Two Pacari Organic Ecuadorian chocolates go head-to-head: Raw 70% Cacao (on top) and Los Rios 72% Cacao
When Santiago Peralta and Carla Barboto created Pacari Chocolate, they wanted to build a business based on socially and environmentally sustainable principles to ensure that their products supported the Ecuadorian eco-system as well as local communities. It’s no surprise that all of their products are fair trade and certified organic. But Pacari takes it further by taking on a number of community outreach programs. When I first blogged on Pacari Chocolate Coated Nibs last year, Pacari was already supporting three programs:
- The Organic Agriculture Education Program provides curriculum support for agricultural schools across Ecuador and ensures that organic production methods are integrated into the curriculum.
- The Technical Enablement Program coordinates the donation of used computers for use in the classrooms of agricultural schools around Ecuador.
- Reaching Potentials supports special needs education around Ecuador.
Since then, they have added yet another program, Project Flashlamp. In the rural farming communities of Ecuador where there is limited access to electricity, people use battery-powered flashlamps for lighting. Besides creating an economic burden for small family farmers, these expensive batteries can also become an environmental hazard when disposed of. Project Flashlamp provides farmers with solar-powered flashlights that are charged in the daytime and used at night. Since the batteries can be charged repeatedly, they reduce both the environmental impact of disposal and the financial impact to families.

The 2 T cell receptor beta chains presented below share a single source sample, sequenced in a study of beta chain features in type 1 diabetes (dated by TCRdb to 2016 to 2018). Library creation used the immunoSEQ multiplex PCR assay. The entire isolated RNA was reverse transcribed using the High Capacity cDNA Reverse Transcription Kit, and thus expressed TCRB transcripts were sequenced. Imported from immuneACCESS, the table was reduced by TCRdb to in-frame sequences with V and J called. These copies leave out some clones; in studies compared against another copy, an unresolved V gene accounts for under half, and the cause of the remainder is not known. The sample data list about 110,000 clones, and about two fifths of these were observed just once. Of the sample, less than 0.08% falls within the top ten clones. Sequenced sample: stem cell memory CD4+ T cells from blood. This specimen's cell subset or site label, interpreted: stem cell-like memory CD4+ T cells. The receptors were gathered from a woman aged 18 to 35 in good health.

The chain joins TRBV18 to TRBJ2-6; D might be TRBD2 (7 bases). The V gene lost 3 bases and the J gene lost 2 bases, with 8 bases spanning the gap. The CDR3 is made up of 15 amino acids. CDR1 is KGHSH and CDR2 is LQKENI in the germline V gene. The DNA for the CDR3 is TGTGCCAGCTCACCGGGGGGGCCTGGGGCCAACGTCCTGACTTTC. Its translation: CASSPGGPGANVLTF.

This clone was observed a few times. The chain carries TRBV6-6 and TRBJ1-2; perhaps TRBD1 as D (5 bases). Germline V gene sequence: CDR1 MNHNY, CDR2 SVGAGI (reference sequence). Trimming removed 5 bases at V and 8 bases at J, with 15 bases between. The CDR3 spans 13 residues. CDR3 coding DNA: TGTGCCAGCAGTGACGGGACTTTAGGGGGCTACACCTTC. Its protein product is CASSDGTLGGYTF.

Pacari has three main product lines: raw chocolate, chocolate coated nibs and fruits, and single-origin chocolate bars. I wanted to see how the minimal processing of the raw chocolate bars affected the flavor, so I compared the 70% raw chocolate bar to one of similar cacao content: the Los Rios 72% Cacao bar. Both are organic chocolate, but the Raw Chocolate bar is minimally processed at low temperatures. Adherents to the raw food movement believe that raw foods or foods that are cooked at lower temperatures (115 F is often cited as a maximum) maintain more of thier nutritional value and are all around more healthy. I haven’t researched this topic and don’t have an opinion, but if you want to read more, please see this Wikipedia entry.
Since the Los Rios bar uses cacao from the up river region of the Guayas river, specifically from Los Rios province, it qualifies as true Arriba Nacional cacao. Arriba Nacional not only has historical significance as a native cacao of Ecuador, but it is also sought-after for its combination of bold cocoa flavor with notes of tropical fruit and florals. Let’s see if it lives up to its name.
Pacari Raw Chocolate 70% Cacao from Ecuador
Pacari Raw Organic Chocolate 70% Cacao
WHAT: Pacari Ecuadorian Chocolate, Organic Raw Chocolate, 70% Cacao. USDA Certified Organic. 50g bar. Ingredients: cacao beans, evaporated cane juice, cocoa butter, sunflower lecithin. Dairy and soy free. Where to buy Pacari Raw Organic Chocolate 70%.
WHEN: March 13, 2010
OVERALL RATING: 81